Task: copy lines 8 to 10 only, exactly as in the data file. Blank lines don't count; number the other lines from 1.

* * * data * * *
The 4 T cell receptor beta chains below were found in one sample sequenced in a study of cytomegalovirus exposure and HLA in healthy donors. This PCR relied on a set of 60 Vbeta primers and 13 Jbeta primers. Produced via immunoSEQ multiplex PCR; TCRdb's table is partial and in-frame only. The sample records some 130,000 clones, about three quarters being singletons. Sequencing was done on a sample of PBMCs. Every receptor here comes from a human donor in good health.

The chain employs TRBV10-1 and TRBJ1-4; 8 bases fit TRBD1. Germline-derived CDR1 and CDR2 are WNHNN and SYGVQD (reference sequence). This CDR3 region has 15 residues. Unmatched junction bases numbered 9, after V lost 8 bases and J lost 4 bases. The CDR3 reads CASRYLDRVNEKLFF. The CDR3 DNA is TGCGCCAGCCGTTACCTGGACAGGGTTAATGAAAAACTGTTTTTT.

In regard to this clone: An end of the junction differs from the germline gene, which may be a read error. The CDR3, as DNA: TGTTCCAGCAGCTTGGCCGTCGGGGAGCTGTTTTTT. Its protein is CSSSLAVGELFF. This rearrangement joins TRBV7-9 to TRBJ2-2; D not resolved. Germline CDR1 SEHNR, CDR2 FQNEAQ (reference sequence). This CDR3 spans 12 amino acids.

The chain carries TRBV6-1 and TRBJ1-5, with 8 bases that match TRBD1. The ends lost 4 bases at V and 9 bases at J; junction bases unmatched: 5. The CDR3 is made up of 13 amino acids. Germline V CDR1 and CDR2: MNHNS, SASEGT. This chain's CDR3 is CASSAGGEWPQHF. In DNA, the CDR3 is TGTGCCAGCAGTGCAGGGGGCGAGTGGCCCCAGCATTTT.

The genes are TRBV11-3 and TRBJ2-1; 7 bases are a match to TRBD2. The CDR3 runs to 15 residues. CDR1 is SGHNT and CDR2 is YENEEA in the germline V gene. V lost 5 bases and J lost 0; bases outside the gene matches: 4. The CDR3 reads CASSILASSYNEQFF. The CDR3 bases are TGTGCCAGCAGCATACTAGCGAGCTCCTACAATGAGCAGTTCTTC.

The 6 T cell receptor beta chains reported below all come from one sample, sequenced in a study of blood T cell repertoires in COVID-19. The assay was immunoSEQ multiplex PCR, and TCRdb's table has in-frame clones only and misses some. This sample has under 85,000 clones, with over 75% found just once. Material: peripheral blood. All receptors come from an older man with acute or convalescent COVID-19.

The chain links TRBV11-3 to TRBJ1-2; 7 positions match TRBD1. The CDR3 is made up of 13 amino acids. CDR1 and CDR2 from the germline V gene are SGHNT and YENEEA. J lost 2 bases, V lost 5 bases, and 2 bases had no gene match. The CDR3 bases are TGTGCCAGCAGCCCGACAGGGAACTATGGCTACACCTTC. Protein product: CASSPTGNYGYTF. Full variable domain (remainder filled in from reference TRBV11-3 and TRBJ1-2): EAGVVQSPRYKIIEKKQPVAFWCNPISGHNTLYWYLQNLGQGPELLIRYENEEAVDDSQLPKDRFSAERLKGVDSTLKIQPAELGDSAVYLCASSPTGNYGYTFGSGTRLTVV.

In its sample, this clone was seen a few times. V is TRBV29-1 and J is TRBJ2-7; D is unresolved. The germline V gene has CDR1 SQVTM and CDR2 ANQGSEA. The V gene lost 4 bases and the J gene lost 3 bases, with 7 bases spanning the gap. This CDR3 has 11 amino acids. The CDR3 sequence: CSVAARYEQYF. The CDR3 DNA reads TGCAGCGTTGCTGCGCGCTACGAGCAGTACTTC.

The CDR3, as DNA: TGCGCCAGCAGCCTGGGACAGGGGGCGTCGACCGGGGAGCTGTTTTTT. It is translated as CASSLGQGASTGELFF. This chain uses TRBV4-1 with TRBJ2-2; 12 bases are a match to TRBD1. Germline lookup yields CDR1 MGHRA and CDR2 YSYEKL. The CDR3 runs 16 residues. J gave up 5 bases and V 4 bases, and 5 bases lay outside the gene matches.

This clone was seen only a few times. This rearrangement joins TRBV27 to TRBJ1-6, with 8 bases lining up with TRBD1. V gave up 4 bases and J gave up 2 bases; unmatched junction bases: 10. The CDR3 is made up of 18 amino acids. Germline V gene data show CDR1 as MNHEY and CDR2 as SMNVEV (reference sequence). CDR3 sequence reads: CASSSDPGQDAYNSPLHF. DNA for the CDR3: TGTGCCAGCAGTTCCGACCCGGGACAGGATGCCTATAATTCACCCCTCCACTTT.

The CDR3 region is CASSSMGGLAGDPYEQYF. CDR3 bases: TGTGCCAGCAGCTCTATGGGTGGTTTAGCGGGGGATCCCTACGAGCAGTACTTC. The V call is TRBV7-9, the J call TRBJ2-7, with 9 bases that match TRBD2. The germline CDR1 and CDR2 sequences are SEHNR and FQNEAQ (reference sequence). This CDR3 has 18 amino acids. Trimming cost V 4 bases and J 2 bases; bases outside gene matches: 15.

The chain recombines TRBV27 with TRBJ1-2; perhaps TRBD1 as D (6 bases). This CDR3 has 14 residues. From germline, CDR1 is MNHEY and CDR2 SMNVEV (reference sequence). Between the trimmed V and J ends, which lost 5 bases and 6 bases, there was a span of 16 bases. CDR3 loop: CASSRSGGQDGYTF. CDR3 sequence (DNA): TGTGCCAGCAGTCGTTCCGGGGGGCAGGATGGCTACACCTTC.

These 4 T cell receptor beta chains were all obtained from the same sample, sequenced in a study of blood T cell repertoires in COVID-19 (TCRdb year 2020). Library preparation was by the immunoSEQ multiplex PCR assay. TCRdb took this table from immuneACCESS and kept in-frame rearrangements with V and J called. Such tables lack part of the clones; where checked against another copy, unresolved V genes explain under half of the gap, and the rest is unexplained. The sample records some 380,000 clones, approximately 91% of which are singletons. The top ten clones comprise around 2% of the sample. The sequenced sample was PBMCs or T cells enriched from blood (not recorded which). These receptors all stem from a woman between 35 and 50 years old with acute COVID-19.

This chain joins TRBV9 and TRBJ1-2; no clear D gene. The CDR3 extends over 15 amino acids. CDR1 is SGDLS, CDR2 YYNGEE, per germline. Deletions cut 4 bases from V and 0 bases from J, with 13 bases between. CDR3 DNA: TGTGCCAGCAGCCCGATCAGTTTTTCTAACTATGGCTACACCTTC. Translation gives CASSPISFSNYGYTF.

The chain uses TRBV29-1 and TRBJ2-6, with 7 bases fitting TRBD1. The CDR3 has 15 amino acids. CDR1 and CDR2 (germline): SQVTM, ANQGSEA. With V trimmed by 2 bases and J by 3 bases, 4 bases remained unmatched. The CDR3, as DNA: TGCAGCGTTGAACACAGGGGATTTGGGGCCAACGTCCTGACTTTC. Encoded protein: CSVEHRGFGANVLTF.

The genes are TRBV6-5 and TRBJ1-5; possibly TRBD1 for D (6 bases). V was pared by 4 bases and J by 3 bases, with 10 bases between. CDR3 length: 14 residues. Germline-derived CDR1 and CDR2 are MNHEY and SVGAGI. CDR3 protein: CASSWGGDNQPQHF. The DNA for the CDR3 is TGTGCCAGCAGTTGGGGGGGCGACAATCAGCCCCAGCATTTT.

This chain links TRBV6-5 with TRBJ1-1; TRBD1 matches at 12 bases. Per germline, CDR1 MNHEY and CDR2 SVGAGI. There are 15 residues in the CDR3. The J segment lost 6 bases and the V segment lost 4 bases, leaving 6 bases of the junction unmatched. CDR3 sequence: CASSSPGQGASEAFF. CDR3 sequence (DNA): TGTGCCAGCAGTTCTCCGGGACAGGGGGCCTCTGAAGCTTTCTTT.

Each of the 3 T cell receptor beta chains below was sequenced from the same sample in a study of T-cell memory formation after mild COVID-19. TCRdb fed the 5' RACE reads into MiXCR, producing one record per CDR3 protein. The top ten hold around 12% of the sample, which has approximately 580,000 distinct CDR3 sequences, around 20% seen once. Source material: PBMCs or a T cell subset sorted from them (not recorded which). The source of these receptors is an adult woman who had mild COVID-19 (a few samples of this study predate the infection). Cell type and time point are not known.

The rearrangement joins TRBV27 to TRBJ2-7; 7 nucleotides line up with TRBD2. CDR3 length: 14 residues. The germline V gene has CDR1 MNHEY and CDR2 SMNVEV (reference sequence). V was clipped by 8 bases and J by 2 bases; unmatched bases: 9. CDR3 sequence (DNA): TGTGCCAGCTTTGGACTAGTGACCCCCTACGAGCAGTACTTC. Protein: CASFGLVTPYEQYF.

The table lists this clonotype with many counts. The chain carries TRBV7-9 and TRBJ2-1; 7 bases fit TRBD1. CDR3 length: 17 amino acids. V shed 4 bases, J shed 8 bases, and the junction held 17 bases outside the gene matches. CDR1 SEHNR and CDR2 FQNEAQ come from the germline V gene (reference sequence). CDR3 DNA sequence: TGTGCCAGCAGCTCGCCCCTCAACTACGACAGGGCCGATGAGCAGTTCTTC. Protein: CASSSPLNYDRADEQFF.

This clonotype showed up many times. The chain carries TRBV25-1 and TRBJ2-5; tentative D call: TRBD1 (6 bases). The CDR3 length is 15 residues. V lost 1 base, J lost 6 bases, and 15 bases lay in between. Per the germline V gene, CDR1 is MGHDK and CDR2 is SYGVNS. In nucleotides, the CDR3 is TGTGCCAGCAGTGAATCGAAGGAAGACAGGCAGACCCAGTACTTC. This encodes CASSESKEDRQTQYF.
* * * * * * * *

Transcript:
In its sample, this clone was seen a few times. V is TRBV29-1 and J is TRBJ2-7; D is unresolved. The germline V gene has CDR1 SQVTM and CDR2 ANQGSEA. The V gene lost 4 bases and the J gene lost 3 bases, with 7 bases spanning the gap. This CDR3 has 11 amino acids. The CDR3 sequence: CSVAARYEQYF. The CDR3 DNA reads TGCAGCGTTGCTGCGCGCTACGAGCAGTACTTC.

The CDR3, as DNA: TGCGCCAGCAGCCTGGGACAGGGGGCGTCGACCGGGGAGCTGTTTTTT. It is translated as CASSLGQGASTGELFF. This chain uses TRBV4-1 with TRBJ2-2; 12 bases are a match to TRBD1. Germline lookup yields CDR1 MGHRA and CDR2 YSYEKL. The CDR3 runs 16 residues. J gave up 5 bases and V 4 bases, and 5 bases lay outside the gene matches.

This clone was seen only a few times. This rearrangement joins TRBV27 to TRBJ1-6, with 8 bases lining up with TRBD1. V gave up 4 bases and J gave up 2 bases; unmatched junction bases: 10. The CDR3 is made up of 18 amino acids. Germline V gene data show CDR1 as MNHEY and CDR2 as SMNVEV (reference sequence). CDR3 sequence reads: CASSSDPGQDAYNSPLHF. DNA for the CDR3: TGTGCCAGCAGTTCCGACCCGGGACAGGATGCCTATAATTCACCCCTCCACTTT.